Golf Clap - Inside The Track - Dream Trippin'
1) Congratulations on your new release. How is it being received in your sets? & How are other club DJs responding to the release?
We have been jamming this one out in our sets for quite some time and making small adjustments here and there as well travel. The response has been overwhelming so far, and when Low Steppa came on board with the remix it gave us a whole new take on this track and a chance to play in the meat of our headline shows. The few that had it prior to the release all had very similar stories to tell as well. It was super hard to sit on this track for as long as we did but I think releasing it as our first proper single of the year was definitely the way to go given the success of our debut single on Freeze Dried last year.
2) Tell us more about the track. What was the main inspiration behind it and what prompted the musical direction on this?
Hugh: Well we wrote this track during the summer last year (2013) and it was right around the time that the Disclosure boys were really doing some interesting things with their sound and house music in general. Granted they have kind of blown up and gone commercialish in a sort of way, I remain that some of their early songs were groundbreaking with respect to sound design and technique. We had already made a whole body of work that was super deep and we wanted to start moving in this direction by making tracks that we could use on the road more. A lot of the early Golf Clap material was great chill out after party music but we wanted to do something really different.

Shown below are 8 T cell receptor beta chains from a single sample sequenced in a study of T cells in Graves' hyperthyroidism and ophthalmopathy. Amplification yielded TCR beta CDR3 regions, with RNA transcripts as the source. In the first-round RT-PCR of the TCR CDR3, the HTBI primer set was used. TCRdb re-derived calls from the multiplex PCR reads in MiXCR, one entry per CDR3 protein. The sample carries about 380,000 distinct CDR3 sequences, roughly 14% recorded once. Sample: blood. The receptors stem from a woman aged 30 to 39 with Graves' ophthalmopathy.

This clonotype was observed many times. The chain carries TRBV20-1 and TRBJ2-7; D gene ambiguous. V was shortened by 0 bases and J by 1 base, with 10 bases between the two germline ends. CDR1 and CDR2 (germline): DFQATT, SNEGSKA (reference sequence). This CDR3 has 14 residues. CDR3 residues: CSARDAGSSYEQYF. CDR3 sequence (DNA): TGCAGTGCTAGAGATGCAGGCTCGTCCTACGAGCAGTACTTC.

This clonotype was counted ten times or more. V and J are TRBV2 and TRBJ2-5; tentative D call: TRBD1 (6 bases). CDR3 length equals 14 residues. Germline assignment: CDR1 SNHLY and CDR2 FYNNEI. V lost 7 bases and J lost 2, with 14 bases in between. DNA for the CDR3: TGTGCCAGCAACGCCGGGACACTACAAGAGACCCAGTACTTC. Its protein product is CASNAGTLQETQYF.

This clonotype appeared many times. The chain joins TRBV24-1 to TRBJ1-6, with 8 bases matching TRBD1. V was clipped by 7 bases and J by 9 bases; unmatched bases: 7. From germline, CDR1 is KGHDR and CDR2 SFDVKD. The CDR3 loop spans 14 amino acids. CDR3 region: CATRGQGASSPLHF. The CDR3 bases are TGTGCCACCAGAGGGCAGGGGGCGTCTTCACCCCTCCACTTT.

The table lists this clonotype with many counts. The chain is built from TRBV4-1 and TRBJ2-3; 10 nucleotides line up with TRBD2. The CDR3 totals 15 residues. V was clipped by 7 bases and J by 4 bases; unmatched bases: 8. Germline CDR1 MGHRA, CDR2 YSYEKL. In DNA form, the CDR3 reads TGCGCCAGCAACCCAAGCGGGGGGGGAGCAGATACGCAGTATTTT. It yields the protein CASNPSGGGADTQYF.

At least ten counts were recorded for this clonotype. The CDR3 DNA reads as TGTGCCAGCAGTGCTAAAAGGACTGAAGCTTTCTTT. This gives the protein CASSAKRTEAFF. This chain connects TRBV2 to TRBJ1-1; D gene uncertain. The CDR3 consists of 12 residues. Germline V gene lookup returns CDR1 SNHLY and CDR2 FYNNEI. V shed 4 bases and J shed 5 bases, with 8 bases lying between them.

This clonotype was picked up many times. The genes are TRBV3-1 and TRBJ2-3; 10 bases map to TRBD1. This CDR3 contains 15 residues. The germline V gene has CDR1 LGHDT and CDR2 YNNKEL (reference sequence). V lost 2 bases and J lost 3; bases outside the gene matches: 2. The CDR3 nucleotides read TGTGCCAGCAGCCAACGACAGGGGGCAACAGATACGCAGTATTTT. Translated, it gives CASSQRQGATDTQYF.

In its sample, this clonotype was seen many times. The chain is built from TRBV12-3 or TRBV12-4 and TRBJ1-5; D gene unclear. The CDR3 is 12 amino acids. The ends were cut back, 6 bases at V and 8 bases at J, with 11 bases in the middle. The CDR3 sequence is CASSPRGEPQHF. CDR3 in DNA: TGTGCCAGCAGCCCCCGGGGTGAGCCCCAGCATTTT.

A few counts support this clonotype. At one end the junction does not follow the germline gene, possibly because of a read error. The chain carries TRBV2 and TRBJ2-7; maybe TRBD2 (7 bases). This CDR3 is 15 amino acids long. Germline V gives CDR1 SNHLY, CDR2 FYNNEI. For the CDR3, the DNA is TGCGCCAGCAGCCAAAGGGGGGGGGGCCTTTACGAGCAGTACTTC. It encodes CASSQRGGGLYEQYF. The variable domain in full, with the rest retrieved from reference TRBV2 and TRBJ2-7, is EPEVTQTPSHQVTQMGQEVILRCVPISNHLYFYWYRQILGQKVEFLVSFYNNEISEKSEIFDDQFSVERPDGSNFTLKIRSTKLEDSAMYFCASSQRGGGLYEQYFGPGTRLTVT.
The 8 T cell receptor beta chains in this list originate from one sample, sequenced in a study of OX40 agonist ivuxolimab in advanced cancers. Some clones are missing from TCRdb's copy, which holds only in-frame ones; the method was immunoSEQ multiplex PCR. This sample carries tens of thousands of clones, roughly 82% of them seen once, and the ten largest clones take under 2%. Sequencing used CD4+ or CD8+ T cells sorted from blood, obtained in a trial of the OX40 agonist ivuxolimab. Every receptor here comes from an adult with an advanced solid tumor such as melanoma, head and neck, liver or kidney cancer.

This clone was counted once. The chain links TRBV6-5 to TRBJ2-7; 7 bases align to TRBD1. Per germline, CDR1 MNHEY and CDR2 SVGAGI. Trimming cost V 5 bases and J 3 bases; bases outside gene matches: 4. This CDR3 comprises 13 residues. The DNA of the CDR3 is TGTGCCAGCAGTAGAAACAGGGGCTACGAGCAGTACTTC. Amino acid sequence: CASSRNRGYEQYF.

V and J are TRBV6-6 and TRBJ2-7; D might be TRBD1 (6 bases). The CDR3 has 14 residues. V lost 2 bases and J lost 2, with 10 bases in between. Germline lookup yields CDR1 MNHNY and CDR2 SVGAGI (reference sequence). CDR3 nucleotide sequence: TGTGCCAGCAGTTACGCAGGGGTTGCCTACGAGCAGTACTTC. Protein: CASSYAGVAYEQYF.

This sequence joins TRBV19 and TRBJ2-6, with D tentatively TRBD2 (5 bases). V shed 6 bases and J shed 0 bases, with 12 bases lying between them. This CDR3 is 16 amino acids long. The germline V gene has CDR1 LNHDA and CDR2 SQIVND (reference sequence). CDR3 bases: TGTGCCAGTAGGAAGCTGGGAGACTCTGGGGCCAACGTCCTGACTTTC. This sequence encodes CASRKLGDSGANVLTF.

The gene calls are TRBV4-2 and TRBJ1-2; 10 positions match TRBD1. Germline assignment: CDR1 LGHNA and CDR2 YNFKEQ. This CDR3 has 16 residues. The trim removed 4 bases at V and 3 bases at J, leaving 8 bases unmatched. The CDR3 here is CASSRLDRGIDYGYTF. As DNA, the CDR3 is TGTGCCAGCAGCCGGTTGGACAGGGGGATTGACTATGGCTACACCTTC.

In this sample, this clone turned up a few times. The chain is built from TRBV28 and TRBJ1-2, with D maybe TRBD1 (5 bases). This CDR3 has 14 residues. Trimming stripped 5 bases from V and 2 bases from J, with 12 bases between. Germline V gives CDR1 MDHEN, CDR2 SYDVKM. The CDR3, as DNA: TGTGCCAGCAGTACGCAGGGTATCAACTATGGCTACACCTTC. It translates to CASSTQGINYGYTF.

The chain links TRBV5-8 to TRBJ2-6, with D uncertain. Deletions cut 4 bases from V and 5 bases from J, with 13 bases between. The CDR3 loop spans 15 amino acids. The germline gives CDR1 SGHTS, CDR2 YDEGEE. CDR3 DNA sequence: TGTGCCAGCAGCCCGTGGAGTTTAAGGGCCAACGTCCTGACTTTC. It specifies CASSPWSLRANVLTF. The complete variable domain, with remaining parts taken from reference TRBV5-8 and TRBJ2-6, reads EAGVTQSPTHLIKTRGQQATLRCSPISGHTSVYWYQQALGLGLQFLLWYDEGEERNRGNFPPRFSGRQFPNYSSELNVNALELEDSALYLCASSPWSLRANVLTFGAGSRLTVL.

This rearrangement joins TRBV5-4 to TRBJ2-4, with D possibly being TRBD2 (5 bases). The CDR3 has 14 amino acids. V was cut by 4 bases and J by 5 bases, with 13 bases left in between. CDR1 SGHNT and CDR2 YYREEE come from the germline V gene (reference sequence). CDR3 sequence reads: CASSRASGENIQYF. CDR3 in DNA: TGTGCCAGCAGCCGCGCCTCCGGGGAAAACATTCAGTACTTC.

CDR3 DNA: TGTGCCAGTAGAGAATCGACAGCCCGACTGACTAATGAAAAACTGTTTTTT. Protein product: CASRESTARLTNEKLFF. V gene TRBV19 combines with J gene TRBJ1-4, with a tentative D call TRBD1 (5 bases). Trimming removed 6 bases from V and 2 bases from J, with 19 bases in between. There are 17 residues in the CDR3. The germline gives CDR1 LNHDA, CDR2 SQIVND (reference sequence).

Bryan: This song is a bit different than others because we made it so long ago. That means that it’s been opened up and worked on even more at least four times since we originally signed it. I think patience is really key for a lot of production. It’s always better to put as much as you can into a good song. If you think it’s a good song, do as much as you can possibly do to it. Everybody says to keep it simple, but what you really want is a very complex set of things you do to make it sound the best it can, but sound like it’s simple. Simple doesn’t just mean to spend less time and effort on it contrary to popular belief.
3) Production wise, what is it about the track that makes it work?